- RatedPG13 /GenreComedy, Drama
If there is anything that still brings joy to 80-year-old actress Diane Ladd, it is acting.
“My greatest joy is fulfilling myself as an actress,” she said.
“I love my work, and my work is to reflect humanity so that you can identify with the characters. I don’t want to retire until the curtain goes down on this play. No, I’ll hop out of bed and crawl to work.”
The veteran actress made her start on the small screen in 1949 before clinching her first major movie role in Roger Corman's 1966 cult favourite 'Wild Angels' with ex-husband Bruce Dern, Peter Fonda and Nancy Sinatra. Since then, the actress has earned three supporting actress Oscar nominations for 1974's ‘Alice Doesn't Live Here Anymore’, 1990's ‘Wild at Heart’ and 1991's ‘Rambling Rose’. She and daughter Laura Dern made Oscar history with ‘Rambling Rose’, when they became the first mother and daughter to earn acting nominations for the same film.
In David O. Russell’s new movie ‘Joy’, Ladd plays a wise grandmother to Jennifer Lawrence’s titular character. The film tells the rags-to-riches story of Joy Mangano, who overcomes the odds to invent the Miracle Mop, and a host of other inventions, ultimately making a fortune on home shopping channels as well as founding a multi-million dollar business dynasty.
Joining Ladd and Lawrence is an ensemble cast including Isabella Rossellini, Virginia Madsen, Elisabeth Röhm, Robert De Niro, and Bradley Cooper.
“There are so many great performances in this film. Some of us have known each other for years. I think this is one of Bradley Cooper’s finest performances. He came in to be part of the movie and didn’t worry about anything and the performance just flowed right out of him,” Ladd recalled.
What interested you about this film and the character?
Every actress in town wants to work with David Russell! David is a genius. He tested several stars for my role. I didn’t have to test for the part. All David did was talk to me on the telephone. He offered me the role and I was thrilled. I love the film and what a beautiful name: Joy!
Can you discuss your inspiration for your character, Mimi, Joy’s grandmother?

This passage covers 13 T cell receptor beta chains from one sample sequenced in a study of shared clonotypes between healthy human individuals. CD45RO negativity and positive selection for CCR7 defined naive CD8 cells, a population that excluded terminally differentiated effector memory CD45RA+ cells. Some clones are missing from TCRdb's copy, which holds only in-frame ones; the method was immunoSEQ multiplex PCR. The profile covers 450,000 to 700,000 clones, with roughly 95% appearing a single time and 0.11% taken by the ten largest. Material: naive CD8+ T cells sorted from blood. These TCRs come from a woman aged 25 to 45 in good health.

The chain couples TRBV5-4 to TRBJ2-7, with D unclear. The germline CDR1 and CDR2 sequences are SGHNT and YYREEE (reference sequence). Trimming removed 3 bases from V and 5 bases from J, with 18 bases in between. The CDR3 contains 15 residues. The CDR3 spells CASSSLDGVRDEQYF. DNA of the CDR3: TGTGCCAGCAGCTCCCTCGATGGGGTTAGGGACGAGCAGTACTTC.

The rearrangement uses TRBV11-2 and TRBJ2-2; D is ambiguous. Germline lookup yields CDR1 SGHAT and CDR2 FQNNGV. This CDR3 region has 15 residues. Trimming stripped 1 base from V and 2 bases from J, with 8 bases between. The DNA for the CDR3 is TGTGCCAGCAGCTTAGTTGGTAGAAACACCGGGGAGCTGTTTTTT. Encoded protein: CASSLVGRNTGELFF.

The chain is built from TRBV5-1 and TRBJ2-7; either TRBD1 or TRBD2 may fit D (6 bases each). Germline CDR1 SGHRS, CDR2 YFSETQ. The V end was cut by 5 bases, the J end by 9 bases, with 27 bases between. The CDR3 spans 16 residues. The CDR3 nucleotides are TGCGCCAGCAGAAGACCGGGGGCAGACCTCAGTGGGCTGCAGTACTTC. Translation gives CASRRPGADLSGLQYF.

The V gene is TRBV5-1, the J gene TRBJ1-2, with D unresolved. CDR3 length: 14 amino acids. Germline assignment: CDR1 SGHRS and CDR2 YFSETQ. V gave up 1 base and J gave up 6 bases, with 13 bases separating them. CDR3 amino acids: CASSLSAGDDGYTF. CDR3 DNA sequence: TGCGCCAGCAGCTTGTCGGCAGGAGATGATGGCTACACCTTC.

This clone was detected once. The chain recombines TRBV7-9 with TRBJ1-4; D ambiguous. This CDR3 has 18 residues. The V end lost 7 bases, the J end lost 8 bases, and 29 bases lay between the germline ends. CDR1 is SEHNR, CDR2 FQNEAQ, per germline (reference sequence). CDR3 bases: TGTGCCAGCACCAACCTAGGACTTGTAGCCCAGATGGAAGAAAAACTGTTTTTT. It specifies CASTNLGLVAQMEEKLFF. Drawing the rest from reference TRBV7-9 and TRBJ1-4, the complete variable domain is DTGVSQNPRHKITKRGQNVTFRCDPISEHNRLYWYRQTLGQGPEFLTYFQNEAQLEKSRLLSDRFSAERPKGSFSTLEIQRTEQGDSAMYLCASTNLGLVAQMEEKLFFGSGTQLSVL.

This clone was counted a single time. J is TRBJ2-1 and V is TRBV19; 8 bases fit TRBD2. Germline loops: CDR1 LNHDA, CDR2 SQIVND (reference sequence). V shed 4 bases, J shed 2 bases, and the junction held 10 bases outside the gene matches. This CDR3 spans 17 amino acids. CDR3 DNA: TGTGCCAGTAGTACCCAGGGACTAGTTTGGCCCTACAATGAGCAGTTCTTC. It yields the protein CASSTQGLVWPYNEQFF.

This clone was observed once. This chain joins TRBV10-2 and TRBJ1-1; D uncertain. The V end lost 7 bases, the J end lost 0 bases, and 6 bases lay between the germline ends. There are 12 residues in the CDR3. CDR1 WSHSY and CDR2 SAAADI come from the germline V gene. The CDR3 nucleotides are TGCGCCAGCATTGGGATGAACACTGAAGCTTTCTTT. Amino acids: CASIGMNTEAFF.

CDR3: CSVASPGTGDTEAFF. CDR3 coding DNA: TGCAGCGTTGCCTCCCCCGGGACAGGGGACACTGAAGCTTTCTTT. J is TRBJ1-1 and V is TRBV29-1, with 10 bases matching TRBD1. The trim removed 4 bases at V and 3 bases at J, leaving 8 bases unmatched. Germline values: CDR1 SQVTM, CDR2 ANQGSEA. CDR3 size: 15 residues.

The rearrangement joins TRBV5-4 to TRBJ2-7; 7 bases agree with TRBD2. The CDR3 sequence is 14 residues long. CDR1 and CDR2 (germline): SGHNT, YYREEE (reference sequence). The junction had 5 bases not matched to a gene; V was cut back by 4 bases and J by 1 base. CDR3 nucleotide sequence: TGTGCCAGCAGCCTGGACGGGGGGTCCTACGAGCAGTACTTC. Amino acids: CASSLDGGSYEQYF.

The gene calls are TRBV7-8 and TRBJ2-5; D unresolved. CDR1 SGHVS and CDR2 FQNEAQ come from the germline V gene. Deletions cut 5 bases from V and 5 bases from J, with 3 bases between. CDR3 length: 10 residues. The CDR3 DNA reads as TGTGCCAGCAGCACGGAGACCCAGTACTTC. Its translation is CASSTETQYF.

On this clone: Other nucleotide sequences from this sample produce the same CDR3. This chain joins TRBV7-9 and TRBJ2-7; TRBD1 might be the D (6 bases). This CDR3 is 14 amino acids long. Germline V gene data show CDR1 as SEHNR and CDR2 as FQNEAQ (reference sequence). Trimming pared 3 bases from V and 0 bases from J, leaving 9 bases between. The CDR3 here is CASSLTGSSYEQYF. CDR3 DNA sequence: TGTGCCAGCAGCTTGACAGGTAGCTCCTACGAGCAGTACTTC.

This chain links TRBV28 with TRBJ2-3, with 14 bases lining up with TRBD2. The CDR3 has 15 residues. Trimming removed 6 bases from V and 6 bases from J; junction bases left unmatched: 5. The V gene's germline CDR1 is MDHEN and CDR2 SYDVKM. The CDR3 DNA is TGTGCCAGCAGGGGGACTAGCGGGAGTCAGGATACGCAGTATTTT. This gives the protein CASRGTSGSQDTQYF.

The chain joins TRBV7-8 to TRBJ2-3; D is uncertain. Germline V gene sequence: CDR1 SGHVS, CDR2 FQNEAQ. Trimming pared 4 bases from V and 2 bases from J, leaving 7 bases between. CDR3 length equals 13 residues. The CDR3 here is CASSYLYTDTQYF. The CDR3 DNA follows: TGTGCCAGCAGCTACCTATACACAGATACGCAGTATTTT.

You know, the Indians have a saying that the soul of the grandchild lives in the heart of the grandmother. I love that saying. I told David that. And when I first walked in that day to begin rehearsal, Jennifer [Lawrence] was standing there and David said, ‘Jennifer, meet your grandmother.’ Mimi is a woman who loves her granddaughter and sees something in her. There is a soul bond between Mimi and Joy.
Diane Ladd and Jennifer Lawrence in 'Joy' | Photo: 20th Century Fox
You’ve worked with many great directors. Can you discuss your experience of working with David O. Russell?
I think he’s a genius, one of our great filmmakers and I’ve had the privilege of working with a couple of them, like David Lynch and Martin Scorsese. David’s right up there with them. He doesn’t hit you over the head or preach at you. He lifts you up emotionally and lets you see things for themselves. That’s great filmmaking. I am so privileged to have worked with him.
What is special about Jennifer Lawrence?
She is a born actress. Her talent comes from her intuition. I watch her work and she goes into that ‘higher intuitive self’ almost without knowing she’s doing it. It’s like swimming. You watch some swimmers swim so smoothly that they don’t even think about what they’re doing. They cut through the water. That’s the way Jennifer works and she’s magnificent.
What was it like working with Jennifer?
She was lovely, she never pulled rank, she never played ‘star ’ and she is a star, she won an Oscar. But she was wonderfully nice and loving to me and very calm, and oh my goodness she is such a terrific professional. A lot of people have an attitude that something is owed to them. They get very snobbish when they get famous. But Jennifer is down to earth and she gives one hundred and fifty percent of herself. That’s the key. The harder you work, the luckier you are. And I can tell you this young lady really works hard. She’s a pro.
The film has been inspired by the stories of daring and courageous women particularly Joy Mangano, who invented the Miracle Mop. How impressed are you by her story?
She is amazing. Has she had success, or what! But she did have to fight for it every step of the way, just like Joy in the film. I applaud that mop she invented. Why wouldn’t I want a mop like that? I use her coat hangers [that she invented] in my closet. Also, Joy Mangano was inspired by her own grandmother.
There are powerful and complex female characters in ‘Joy’. Is it getting easier for women in Hollywood?
It’s not easy because there are not a lot great roles for women, especially for women my age. I think it’s just as hard or harder. There are 23 male acting roles for every one female part.
When I did ‘Alice Doesn’t Live Here Anymore’, we all thought it was going to change things, because in the old days, there had been so many magnificent actresses like Bette Davis, Greer Garson and Barbara Stanwyck, but it did not happen and that’s not the case now. We need more women in great roles like we have in 'Joy' and we need more human films to make people feel good.
‘Joy’ opens in cinemas 7 January 2016